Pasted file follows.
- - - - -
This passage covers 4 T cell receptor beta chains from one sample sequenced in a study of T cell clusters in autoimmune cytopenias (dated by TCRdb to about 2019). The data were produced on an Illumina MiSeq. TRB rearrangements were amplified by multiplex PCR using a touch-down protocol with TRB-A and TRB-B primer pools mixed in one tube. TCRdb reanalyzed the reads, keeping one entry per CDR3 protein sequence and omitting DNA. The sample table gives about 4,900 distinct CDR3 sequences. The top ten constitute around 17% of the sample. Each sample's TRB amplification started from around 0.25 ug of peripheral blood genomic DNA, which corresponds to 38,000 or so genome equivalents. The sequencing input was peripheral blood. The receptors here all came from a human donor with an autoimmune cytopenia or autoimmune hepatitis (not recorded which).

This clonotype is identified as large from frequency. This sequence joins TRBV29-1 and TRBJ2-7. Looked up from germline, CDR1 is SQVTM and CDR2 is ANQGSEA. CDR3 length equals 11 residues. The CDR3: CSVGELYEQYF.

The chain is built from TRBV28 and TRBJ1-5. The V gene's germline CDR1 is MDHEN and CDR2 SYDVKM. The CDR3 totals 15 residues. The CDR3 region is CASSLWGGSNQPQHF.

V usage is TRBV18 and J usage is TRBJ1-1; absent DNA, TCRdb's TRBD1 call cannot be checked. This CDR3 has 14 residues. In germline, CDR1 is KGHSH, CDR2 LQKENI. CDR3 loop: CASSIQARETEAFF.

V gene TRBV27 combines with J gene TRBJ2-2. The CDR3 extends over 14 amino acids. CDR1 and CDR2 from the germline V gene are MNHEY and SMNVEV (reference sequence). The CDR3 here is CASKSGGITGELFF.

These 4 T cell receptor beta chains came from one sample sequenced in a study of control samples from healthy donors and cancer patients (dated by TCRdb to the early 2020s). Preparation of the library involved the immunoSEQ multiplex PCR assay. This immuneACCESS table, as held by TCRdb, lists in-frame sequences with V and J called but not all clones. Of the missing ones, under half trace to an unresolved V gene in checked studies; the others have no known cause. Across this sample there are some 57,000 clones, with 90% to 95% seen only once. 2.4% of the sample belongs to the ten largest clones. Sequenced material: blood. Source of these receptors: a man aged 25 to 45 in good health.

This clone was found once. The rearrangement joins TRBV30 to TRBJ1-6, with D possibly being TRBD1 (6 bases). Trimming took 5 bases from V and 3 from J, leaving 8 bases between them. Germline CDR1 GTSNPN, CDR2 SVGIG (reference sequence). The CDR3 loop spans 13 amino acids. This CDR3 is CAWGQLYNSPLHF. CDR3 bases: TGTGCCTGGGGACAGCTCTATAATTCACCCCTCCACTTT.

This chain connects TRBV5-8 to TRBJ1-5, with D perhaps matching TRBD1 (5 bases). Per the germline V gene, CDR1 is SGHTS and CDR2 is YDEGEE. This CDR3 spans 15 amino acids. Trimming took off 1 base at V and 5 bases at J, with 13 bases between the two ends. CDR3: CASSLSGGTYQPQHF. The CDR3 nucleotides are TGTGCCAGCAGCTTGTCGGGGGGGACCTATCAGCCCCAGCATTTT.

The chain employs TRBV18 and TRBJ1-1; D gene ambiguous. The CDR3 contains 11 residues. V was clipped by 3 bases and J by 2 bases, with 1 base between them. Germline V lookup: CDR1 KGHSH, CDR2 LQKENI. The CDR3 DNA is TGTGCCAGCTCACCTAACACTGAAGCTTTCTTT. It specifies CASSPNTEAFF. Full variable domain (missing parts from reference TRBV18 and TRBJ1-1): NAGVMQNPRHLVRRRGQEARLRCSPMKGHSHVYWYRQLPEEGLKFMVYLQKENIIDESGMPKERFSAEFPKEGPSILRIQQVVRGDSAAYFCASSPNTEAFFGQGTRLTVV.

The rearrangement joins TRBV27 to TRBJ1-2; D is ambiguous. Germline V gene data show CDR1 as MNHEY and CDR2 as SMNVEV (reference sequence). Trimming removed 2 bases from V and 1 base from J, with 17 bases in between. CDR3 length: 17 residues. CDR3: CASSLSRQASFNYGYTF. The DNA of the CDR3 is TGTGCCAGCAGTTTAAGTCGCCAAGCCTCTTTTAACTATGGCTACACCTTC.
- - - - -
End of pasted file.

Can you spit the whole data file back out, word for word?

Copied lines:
This passage covers 4 T cell receptor beta chains from one sample sequenced in a study of T cell clusters in autoimmune cytopenias (dated by TCRdb to about 2019). The data were produced on an Illumina MiSeq. TRB rearrangements were amplified by multiplex PCR using a touch-down protocol with TRB-A and TRB-B primer pools mixed in one tube. TCRdb reanalyzed the reads, keeping one entry per CDR3 protein sequence and omitting DNA. The sample table gives about 4,900 distinct CDR3 sequences. The top ten constitute around 17% of the sample. Each sample's TRB amplification started from around 0.25 ug of peripheral blood genomic DNA, which corresponds to 38,000 or so genome equivalents. The sequencing input was peripheral blood. The receptors here all came from a human donor with an autoimmune cytopenia or autoimmune hepatitis (not recorded which).

This clonotype is identified as large from frequency. This sequence joins TRBV29-1 and TRBJ2-7. Looked up from germline, CDR1 is SQVTM and CDR2 is ANQGSEA. CDR3 length equals 11 residues. The CDR3: CSVGELYEQYF.

The chain is built from TRBV28 and TRBJ1-5. The V gene's germline CDR1 is MDHEN and CDR2 SYDVKM. The CDR3 totals 15 residues. The CDR3 region is CASSLWGGSNQPQHF.

V usage is TRBV18 and J usage is TRBJ1-1; absent DNA, TCRdb's TRBD1 call cannot be checked. This CDR3 has 14 residues. In germline, CDR1 is KGHSH, CDR2 LQKENI. CDR3 loop: CASSIQARETEAFF.

V gene TRBV27 combines with J gene TRBJ2-2. The CDR3 extends over 14 amino acids. CDR1 and CDR2 from the germline V gene are MNHEY and SMNVEV (reference sequence). The CDR3 here is CASKSGGITGELFF.

These 4 T cell receptor beta chains came from one sample sequenced in a study of control samples from healthy donors and cancer patients (dated by TCRdb to the early 2020s). Preparation of the library involved the immunoSEQ multiplex PCR assay. This immuneACCESS table, as held by TCRdb, lists in-frame sequences with V and J called but not all clones. Of the missing ones, under half trace to an unresolved V gene in checked studies; the others have no known cause. Across this sample there are some 57,000 clones, with 90% to 95% seen only once. 2.4% of the sample belongs to the ten largest clones. Sequenced material: blood. Source of these receptors: a man aged 25 to 45 in good health.

This clone was found once. The rearrangement joins TRBV30 to TRBJ1-6, with D possibly being TRBD1 (6 bases). Trimming took 5 bases from V and 3 from J, leaving 8 bases between them. Germline CDR1 GTSNPN, CDR2 SVGIG (reference sequence). The CDR3 loop spans 13 amino acids. This CDR3 is CAWGQLYNSPLHF. CDR3 bases: TGTGCCTGGGGACAGCTCTATAATTCACCCCTCCACTTT.

This chain connects TRBV5-8 to TRBJ1-5, with D perhaps matching TRBD1 (5 bases). Per the germline V gene, CDR1 is SGHTS and CDR2 is YDEGEE. This CDR3 spans 15 amino acids. Trimming took off 1 base at V and 5 bases at J, with 13 bases between the two ends. CDR3: CASSLSGGTYQPQHF. The CDR3 nucleotides are TGTGCCAGCAGCTTGTCGGGGGGGACCTATCAGCCCCAGCATTTT.

The chain employs TRBV18 and TRBJ1-1; D gene ambiguous. The CDR3 contains 11 residues. V was clipped by 3 bases and J by 2 bases, with 1 base between them. Germline V lookup: CDR1 KGHSH, CDR2 LQKENI. The CDR3 DNA is TGTGCCAGCTCACCTAACACTGAAGCTTTCTTT. It specifies CASSPNTEAFF. Full variable domain (missing parts from reference TRBV18 and TRBJ1-1): NAGVMQNPRHLVRRRGQEARLRCSPMKGHSHVYWYRQLPEEGLKFMVYLQKENIIDESGMPKERFSAEFPKEGPSILRIQQVVRGDSAAYFCASSPNTEAFFGQGTRLTVV.

The rearrangement joins TRBV27 to TRBJ1-2; D is ambiguous. Germline V gene data show CDR1 as MNHEY and CDR2 as SMNVEV (reference sequence). Trimming removed 2 bases from V and 1 base from J, with 17 bases in between. CDR3 length: 17 residues. CDR3: CASSLSRQASFNYGYTF. The DNA of the CDR3 is TGTGCCAGCAGTTTAAGTCGCCAAGCCTCTTTTAACTATGGCTACACCTTC.